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·         WHO guidelines on antimicrobials spark debate

·         Your Next Lifesaving Antibiotic May Not Work. Blame This.



WHO guidelines on antimicrobials spark debate


The Pig Site

09 November 2017


This week the World Health Organisation (WHO) released new guidelines on antimicrobial use on farms and within the food industry, inciting polar responses from veterinary and agricultural departments across the globe.


The guidelines come ahead of the first antimicrobial CODEX meeting on November 27th, where sector representatives will collect to discuss updating standards for on-farm antibiotic use in animals through a transparent, consensus, science-based process.


Responding to the WHO guidelines, the British Veterinary Association’s Senior Vice President, Gudrun Ravetz, spoke positively of the resolution:


We welcome the WHO continuing to tackle this serious global health issue. Their guidelines echo the guidance BVA has long been issuing on the responsible use of antimicrobials.


We agree that the prophylactic use of antimicrobials in healthy animals to prevent disease is never a substitute for good animal husbandry and management.


It is encouraging that WHO recognises that these vital medicines are sometimes needed, under veterinary judgment and prescription, as a last resort, to prevent the further spread of disease and to protect animal and human health.


However, US bodies such as the National Pork Producers Council and USDA, were less supportive of the issued guidelines. USDA Acting Chief Scientist, Chavonda Jacobs-Young, issued a strong statement on the validity of the evidence upon which the WHO guidelines are based:


The WHO guidelines are not in alignment with US policy and are not supported by sound science. The recommendations erroneously conflate disease prevention with growth promotion in animals.


The WHO released these guidelines, which according to language in the guidelines are based on ‘low-quality evidence’, and in some cases, ‘very low-quality evidence.


While the WHO guidelines acknowledge the role of veterinarians, they would impose unnecessary and unrealistic constraints on their professional judgment.


The National Pork Producers Council questioned the WHO guidelines:


Simply reducing on-farm uses of antibiotics, as the WHO suggests, however, likely would have no effect on public health and would jeopardise animal health. Its call for stopping the use of antibiotics that are critically important in human medicine for treating infected animals is antithetical to pork farmers’ and veterinarians’ moral obligation to care for their pigs.


The Meat Institute also responded:





Your Next Lifesaving Antibiotic May Not Work. Blame This.


By Clifton Leaf, Fortune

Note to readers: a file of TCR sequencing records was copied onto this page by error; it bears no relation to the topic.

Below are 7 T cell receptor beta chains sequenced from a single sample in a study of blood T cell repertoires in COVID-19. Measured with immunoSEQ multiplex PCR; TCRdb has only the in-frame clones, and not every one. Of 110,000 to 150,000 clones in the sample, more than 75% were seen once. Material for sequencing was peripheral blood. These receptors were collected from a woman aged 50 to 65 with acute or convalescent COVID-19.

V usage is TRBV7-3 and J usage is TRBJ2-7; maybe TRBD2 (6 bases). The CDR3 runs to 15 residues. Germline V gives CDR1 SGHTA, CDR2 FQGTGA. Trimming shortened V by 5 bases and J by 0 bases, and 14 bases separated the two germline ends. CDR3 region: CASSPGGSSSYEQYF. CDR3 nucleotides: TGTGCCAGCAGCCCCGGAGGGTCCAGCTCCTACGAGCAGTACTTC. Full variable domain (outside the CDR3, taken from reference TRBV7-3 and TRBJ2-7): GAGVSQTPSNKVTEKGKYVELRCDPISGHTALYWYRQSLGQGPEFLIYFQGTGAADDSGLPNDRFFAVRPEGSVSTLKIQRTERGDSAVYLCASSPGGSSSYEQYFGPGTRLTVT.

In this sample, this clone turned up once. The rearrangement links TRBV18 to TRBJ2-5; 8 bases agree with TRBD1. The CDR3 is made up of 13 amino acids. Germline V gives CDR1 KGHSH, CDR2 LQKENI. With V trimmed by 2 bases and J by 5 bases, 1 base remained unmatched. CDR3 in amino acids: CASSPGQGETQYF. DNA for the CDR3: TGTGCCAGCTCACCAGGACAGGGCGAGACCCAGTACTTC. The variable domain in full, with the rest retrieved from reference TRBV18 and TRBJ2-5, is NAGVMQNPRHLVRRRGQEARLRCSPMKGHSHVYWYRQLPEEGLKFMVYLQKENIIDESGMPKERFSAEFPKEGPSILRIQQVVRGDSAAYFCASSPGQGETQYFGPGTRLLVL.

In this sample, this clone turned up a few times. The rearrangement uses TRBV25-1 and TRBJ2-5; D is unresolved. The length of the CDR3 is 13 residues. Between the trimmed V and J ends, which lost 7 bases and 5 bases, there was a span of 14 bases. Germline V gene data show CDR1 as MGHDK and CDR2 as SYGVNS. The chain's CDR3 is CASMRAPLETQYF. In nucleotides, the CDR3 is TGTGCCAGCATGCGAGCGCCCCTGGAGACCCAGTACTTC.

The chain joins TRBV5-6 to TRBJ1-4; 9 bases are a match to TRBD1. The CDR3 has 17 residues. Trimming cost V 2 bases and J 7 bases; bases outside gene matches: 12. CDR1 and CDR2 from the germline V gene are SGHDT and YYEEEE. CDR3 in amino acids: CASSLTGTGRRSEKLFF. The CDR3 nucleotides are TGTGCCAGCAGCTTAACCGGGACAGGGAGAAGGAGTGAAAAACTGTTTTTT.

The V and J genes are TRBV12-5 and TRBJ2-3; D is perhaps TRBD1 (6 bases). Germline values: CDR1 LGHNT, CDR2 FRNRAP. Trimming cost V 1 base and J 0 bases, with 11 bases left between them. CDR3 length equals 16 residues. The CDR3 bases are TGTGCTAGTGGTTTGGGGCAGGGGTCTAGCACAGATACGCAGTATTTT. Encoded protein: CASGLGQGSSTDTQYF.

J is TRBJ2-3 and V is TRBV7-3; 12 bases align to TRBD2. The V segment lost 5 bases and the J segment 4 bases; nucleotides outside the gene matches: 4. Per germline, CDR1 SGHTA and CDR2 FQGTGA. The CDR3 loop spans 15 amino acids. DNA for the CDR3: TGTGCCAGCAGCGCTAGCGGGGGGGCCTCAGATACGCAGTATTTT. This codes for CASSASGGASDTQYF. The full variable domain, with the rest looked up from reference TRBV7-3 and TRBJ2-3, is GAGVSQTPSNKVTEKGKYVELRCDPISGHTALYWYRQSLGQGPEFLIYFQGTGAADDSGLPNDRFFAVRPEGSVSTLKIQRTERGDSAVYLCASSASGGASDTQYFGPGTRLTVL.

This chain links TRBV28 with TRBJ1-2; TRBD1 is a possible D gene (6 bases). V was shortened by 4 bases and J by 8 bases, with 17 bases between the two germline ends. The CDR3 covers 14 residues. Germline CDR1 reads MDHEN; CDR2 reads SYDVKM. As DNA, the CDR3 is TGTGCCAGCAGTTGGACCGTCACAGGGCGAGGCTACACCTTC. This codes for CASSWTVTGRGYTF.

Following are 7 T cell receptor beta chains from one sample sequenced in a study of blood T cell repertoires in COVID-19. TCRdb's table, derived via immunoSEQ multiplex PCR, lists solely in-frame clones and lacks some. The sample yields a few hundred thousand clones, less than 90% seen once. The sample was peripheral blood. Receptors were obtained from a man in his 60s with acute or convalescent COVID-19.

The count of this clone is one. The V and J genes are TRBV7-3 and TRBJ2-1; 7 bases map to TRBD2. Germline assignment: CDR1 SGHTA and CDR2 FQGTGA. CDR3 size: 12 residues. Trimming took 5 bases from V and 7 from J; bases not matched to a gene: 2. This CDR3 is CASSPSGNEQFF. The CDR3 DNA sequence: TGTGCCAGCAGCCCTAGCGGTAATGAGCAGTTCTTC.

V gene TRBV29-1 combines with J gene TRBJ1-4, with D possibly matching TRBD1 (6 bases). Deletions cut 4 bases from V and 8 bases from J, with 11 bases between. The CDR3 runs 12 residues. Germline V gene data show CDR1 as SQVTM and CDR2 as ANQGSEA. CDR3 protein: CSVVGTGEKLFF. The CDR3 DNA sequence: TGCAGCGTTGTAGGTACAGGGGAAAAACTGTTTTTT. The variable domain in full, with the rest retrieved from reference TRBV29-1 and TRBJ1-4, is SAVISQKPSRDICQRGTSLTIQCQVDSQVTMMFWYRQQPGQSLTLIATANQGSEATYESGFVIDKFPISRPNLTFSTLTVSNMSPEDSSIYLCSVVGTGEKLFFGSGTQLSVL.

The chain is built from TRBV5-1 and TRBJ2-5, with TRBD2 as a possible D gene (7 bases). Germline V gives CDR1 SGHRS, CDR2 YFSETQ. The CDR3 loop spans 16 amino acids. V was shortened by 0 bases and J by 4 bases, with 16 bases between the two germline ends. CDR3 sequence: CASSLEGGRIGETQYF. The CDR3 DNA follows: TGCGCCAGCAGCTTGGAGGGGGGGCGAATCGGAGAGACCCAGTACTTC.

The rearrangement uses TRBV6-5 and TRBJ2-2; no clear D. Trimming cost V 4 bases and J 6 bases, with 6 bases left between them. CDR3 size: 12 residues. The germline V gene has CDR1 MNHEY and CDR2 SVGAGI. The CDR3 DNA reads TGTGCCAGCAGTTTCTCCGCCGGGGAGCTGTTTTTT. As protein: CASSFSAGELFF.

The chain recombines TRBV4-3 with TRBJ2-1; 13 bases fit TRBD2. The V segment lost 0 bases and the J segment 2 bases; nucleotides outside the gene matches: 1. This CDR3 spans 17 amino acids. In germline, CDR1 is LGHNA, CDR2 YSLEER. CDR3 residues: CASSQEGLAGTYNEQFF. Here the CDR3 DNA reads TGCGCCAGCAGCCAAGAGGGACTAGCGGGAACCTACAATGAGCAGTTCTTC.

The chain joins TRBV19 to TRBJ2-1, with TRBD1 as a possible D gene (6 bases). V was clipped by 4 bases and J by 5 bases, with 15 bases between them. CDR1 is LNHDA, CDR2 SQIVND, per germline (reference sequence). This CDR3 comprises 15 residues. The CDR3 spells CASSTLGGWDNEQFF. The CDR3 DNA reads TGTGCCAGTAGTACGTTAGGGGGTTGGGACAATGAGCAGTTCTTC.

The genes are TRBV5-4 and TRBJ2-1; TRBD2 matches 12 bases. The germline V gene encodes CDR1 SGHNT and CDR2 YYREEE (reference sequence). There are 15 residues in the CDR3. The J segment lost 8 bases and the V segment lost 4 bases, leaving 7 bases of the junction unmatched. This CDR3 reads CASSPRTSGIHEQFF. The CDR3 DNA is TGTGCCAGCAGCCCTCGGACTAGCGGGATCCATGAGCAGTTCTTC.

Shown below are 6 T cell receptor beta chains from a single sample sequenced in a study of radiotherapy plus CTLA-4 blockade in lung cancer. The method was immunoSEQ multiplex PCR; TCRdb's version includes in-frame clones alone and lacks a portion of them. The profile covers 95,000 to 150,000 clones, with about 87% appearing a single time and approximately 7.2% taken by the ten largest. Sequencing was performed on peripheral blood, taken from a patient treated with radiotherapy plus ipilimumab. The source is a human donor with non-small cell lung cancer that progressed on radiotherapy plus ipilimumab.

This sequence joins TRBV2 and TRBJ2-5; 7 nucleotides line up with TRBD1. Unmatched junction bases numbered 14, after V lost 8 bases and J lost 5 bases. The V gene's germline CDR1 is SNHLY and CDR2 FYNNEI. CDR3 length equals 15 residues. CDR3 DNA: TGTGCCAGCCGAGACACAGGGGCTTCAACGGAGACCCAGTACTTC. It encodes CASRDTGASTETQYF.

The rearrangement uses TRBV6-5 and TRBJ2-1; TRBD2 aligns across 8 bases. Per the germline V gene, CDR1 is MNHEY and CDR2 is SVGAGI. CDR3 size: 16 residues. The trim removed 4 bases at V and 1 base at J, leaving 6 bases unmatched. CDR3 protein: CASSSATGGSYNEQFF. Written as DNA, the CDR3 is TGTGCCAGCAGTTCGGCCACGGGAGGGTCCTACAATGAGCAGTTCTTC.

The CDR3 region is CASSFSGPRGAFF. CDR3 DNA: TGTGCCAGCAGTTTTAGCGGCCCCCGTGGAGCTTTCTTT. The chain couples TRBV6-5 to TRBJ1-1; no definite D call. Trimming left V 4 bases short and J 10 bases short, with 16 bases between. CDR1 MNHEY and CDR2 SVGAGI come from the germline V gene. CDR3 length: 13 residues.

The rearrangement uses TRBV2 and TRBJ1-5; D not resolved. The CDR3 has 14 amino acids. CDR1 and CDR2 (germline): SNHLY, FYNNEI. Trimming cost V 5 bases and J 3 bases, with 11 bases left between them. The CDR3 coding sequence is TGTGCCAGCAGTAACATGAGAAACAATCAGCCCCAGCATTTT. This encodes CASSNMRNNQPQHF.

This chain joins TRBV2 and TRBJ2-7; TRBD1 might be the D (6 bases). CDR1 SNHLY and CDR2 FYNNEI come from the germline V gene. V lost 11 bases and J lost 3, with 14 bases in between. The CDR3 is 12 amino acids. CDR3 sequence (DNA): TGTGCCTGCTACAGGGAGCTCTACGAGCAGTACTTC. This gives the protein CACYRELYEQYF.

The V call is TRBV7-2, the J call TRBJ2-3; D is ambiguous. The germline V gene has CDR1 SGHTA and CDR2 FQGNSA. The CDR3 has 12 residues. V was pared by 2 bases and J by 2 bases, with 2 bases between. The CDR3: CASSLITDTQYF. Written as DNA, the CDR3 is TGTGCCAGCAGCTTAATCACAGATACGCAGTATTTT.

November 9, 2017


During the next 12 months, the CDC estimates that at least 2 million illnesses and 23,000 deaths will be caused by bacterial or fungal infections that no longer respond to antibiotics. And this problem, unfortunately, is getting worse, not better: Across the globe, 700,000 now die each year from such drug-resistant microbes; by 2050, according to a formidable blue-ribbon study commissioned by the UK government, that figure could well soar to 10 million, surpassing even worldwide deaths from cancer.


Antimicrobial resistance—or the rise of “Superbugs,” as the tabloids call it—is “one of the most serious threats to global health and security,” the World Health Organization warns. And make no mistake: the threat is also, largely, human-made.


Before I get to our culpability on this front, let’s start with nature’s. The problem, in a nutshell, is the superfast division speed of most bacteria, which leads inevitably to a revved up process of evolution. Under the right circumstances, a single E. coli bacterium, for instance, can divide into a 2,097,152–strong colony in a mere seven hours—and with each division comes the potential for mutation and adaptation, particularly if these organisms are exposed to strong selective pressures.


That’s where we come in. We mortals help push that fast evolutionary process into warp speed in at least two ways. First, we do it through our long practice of overprescribing and inappropriately prescribing antibiotics to patients. These ineffective treatments often leave in their wake surviving microbes that develop resistance to the drugs used and then pass along those adaptations to subsequent generations. As the saying goes: “Whatever doesn’t kill you, makes you stronger.” (To see how feverishly fast resistant strains can emerge, see this scary timeline.)




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